Listening with the Intent to Understand

Meredith, Project Manager, Health Literacy Team on April 07, 2015

I recently completed a continuing education course on managing emotion, conflict and change. When I enrolled in the course I primarily had professional learning goals in mind, but I was happily surprised to walk away from the course with skills that will be helpful in both my professional and personal life.  Along with the many helpful skills and strategies I learned to use in difficult or emotionally charged conversations, one of the main takeaways of the course for me were the strategies around listening.

Listening is such a simple idea in theory, but in reality we rarely fully listen to what others are saying. When we having a difficult conversation with someone, there are several blocks that can get in our way of really listening to what someone is saying. We might be busy ‘rehearsing’ or figuring out how we are going to respond (often in a defensive way!), ‘judging’ the person or deciding someone is incompetent, boring, etc., ‘minimizing’ their concerns (“You’ll be fine! It’s OK!”), off ‘dreaming’ and thinking about other things in our head, or taking over the conversation as we ‘identify’ with something they have said and start talking about ourselves.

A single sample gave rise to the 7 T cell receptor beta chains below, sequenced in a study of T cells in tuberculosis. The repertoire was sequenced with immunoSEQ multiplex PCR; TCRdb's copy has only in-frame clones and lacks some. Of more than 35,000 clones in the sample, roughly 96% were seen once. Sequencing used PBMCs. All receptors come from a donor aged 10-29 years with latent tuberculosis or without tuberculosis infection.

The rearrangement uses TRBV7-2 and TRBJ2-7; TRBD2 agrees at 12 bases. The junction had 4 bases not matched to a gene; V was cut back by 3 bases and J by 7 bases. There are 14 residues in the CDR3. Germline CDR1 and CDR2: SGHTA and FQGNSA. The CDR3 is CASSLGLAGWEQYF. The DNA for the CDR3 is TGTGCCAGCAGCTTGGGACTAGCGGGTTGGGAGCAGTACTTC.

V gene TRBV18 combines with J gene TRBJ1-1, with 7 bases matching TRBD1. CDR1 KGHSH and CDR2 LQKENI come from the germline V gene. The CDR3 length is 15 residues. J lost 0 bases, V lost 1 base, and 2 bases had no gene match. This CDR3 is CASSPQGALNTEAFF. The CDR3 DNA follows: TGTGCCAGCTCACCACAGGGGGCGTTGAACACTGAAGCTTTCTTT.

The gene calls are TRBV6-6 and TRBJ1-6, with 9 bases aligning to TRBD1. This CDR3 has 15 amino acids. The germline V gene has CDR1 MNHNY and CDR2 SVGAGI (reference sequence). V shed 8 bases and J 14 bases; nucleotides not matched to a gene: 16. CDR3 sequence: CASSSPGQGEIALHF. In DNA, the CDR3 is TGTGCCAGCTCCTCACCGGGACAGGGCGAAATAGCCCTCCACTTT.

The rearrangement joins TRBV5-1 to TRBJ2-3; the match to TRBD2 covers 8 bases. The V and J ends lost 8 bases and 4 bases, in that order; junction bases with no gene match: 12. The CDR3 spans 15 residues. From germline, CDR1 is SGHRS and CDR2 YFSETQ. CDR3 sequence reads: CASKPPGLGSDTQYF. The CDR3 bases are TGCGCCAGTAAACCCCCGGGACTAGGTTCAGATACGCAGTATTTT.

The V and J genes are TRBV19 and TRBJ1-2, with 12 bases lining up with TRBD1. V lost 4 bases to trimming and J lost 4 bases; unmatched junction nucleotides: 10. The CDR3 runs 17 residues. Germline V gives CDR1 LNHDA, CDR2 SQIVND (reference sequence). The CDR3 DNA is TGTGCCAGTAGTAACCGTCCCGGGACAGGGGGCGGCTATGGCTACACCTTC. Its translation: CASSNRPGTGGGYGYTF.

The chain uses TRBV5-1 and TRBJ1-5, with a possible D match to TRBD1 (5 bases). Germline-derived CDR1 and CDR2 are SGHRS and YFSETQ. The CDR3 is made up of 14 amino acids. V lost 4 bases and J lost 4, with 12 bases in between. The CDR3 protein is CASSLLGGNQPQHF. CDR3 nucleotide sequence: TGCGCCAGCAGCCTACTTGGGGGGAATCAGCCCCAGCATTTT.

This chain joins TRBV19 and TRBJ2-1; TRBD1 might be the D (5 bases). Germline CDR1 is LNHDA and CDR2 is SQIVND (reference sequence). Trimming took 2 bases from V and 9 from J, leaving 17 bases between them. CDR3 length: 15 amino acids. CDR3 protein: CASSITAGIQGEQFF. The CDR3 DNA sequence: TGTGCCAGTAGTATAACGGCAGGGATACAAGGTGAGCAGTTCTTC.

What stood out for me as I thought about how I listen is how much I often fall into the traps of listening to respond or listening to fix. Neither of these approaches allows me to listen with the intent to understand, which can be a much more helpful approach.

Here are few tips for listening with the intent to understand in a difficult conversation:

  • Be aware of your body language: move away from distractions (cell phones, computers, people, etc), lean forward, make eye contact, etc.
  • Paraphrase what the person has said to show you understand what they are saying, then attempt to identify the feelings beneath the content of what they are saying. This allows you to clarify what is being said, and to identify how the person feels about what they are saying. If the feeling you identify doesn’t quite resonate with the person, they will likely correct you, which is fine!
  • If possible, try and identify the unmet need that is underlying the feelings being expressed. For example, if someone is feeling isolated or excluded, their underlying need might be connection or belonging. If someone is feeling misunderstood, their underlying need might be understanding or empathy.

When you really listen to someone and acknowledge what their needs are, this can help to validate where that person is coming from. At that point, you can offer your own perspective or have a more productive conversation about how to move forward or how to address the issue at hand. Until someone has really been heard and their point of view has been understood, it is unlikely they are going to be able to listen to other perspectives or sides to a story.

I think it will likely take time for me to shift the way I listen in all challenging situations, but I am hoping that with practice, I can move more towards curiosity and understanding in my challenging conversations.


Harper, G. (2004). The Joy of Conflict Resolution

McKay, M., Davis, M. & Fanning, P. (2009) Messages. The communication skills book. 


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